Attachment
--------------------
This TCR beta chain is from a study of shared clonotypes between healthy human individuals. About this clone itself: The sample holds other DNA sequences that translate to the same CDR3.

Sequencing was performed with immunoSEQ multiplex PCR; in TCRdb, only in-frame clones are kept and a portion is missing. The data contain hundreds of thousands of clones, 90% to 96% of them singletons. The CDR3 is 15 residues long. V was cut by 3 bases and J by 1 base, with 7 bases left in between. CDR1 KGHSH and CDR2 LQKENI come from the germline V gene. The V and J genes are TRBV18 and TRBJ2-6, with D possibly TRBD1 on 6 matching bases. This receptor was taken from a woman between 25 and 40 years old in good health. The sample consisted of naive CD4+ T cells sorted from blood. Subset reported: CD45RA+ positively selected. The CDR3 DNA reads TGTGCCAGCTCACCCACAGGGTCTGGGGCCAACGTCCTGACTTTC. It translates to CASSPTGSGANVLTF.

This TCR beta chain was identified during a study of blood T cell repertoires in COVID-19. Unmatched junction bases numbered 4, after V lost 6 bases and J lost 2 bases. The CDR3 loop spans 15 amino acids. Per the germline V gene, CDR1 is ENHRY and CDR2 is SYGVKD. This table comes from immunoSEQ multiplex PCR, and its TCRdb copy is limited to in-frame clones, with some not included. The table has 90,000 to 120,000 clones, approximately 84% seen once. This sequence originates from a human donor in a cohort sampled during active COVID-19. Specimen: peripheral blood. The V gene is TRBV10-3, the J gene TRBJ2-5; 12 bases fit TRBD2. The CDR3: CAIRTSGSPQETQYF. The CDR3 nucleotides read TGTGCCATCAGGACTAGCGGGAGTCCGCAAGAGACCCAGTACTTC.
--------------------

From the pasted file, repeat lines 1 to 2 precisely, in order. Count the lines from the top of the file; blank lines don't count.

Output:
This TCR beta chain is from a study of shared clonotypes between healthy human individuals. About this clone itself: The sample holds other DNA sequences that translate to the same CDR3.

Sequencing was performed with immunoSEQ multiplex PCR; in TCRdb, only in-frame clones are kept and a portion is missing. The data contain hundreds of thousands of clones, 90% to 96% of them singletons. The CDR3 is 15 residues long. V was cut by 3 bases and J by 1 base, with 7 bases left in between. CDR1 KGHSH and CDR2 LQKENI come from the germline V gene. The V and J genes are TRBV18 and TRBJ2-6, with D possibly TRBD1 on 6 matching bases. This receptor was taken from a woman between 25 and 40 years old in good health. The sample consisted of naive CD4+ T cells sorted from blood. Subset reported: CD45RA+ positively selected. The CDR3 DNA reads TGTGCCAGCTCACCCACAGGGTCTGGGGCCAACGTCCTGACTTTC. It translates to CASSPTGSGANVLTF.